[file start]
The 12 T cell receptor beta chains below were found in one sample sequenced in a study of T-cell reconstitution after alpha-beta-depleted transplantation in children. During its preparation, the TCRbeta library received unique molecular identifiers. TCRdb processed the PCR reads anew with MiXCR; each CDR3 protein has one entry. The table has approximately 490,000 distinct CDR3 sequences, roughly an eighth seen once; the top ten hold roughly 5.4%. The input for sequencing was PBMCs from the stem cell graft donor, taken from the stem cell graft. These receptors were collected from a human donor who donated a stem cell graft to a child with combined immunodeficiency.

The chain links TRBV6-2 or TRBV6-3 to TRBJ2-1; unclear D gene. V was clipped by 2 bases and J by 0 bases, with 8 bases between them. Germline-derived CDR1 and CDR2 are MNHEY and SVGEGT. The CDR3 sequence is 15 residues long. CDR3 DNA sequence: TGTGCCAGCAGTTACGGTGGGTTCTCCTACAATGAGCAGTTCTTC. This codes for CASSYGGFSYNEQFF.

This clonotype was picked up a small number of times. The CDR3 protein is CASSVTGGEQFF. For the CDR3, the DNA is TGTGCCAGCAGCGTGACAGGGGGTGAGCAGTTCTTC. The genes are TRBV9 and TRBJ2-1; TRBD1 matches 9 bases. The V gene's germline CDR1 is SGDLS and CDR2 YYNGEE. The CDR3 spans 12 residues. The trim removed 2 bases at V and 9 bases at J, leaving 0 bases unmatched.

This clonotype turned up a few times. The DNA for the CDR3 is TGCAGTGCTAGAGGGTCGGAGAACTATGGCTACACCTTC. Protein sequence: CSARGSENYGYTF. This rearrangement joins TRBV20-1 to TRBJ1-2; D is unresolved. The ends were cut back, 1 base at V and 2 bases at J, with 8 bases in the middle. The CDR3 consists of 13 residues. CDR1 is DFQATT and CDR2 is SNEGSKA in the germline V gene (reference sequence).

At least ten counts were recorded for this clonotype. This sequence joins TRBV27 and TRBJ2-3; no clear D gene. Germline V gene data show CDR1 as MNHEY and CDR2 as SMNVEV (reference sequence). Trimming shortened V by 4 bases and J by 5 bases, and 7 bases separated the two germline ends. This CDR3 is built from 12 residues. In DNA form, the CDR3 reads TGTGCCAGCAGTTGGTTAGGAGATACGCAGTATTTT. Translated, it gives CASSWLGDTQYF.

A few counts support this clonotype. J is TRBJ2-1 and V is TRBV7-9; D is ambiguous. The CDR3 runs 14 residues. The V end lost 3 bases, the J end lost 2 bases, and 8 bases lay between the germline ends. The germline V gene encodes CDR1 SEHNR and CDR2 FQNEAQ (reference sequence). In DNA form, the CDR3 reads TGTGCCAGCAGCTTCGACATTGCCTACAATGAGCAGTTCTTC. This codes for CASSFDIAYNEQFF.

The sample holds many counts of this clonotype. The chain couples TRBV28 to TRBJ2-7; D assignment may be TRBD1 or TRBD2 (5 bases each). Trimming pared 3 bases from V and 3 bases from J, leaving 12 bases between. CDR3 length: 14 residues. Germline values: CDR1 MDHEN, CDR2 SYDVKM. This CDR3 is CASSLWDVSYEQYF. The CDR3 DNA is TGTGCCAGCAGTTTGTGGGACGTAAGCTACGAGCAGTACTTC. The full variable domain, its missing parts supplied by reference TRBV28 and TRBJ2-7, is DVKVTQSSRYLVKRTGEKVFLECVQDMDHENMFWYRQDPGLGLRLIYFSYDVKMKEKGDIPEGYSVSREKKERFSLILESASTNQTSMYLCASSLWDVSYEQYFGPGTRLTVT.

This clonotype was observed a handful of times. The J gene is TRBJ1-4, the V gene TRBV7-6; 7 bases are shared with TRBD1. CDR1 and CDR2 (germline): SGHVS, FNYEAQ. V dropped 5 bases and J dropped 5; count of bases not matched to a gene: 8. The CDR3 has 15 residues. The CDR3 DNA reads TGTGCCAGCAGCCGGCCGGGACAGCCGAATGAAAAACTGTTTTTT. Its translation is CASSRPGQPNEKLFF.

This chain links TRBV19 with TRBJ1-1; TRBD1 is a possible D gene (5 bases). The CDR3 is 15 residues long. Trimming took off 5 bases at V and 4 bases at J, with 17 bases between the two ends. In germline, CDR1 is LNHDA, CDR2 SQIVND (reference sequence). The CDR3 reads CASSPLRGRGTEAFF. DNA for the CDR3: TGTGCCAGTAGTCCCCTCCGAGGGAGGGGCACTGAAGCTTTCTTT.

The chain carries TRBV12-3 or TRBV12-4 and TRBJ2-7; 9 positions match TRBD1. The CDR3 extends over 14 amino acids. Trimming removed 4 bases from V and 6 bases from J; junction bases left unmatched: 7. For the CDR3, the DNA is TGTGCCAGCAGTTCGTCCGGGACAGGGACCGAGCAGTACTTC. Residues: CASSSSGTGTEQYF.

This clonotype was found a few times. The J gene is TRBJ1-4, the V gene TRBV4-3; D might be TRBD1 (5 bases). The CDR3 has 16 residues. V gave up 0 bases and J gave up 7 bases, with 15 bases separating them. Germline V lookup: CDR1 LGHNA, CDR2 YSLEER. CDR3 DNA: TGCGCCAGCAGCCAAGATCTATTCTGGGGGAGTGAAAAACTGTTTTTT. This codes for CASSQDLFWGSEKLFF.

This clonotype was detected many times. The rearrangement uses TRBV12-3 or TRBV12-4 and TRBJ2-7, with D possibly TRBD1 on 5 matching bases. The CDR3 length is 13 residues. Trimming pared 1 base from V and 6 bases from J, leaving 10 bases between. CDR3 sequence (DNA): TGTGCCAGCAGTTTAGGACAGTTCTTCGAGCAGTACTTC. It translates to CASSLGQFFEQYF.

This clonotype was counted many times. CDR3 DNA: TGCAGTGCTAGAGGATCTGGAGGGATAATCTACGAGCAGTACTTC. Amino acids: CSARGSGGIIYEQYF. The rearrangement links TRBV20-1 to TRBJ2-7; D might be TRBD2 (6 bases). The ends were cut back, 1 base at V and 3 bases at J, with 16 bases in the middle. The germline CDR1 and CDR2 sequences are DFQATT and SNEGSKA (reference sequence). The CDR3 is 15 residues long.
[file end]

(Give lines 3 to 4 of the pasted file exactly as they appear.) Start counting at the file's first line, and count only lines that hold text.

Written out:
This clonotype was picked up a small number of times. The CDR3 protein is CASSVTGGEQFF. For the CDR3, the DNA is TGTGCCAGCAGCGTGACAGGGGGTGAGCAGTTCTTC. The genes are TRBV9 and TRBJ2-1; TRBD1 matches 9 bases. The V gene's germline CDR1 is SGDLS and CDR2 YYNGEE. The CDR3 spans 12 residues. The trim removed 2 bases at V and 9 bases at J, leaving 0 bases unmatched.

This clonotype turned up a few times. The DNA for the CDR3 is TGCAGTGCTAGAGGGTCGGAGAACTATGGCTACACCTTC. Protein sequence: CSARGSENYGYTF. This rearrangement joins TRBV20-1 to TRBJ1-2; D is unresolved. The ends were cut back, 1 base at V and 2 bases at J, with 8 bases in the middle. The CDR3 consists of 13 residues. CDR1 is DFQATT and CDR2 is SNEGSKA in the germline V gene (reference sequence).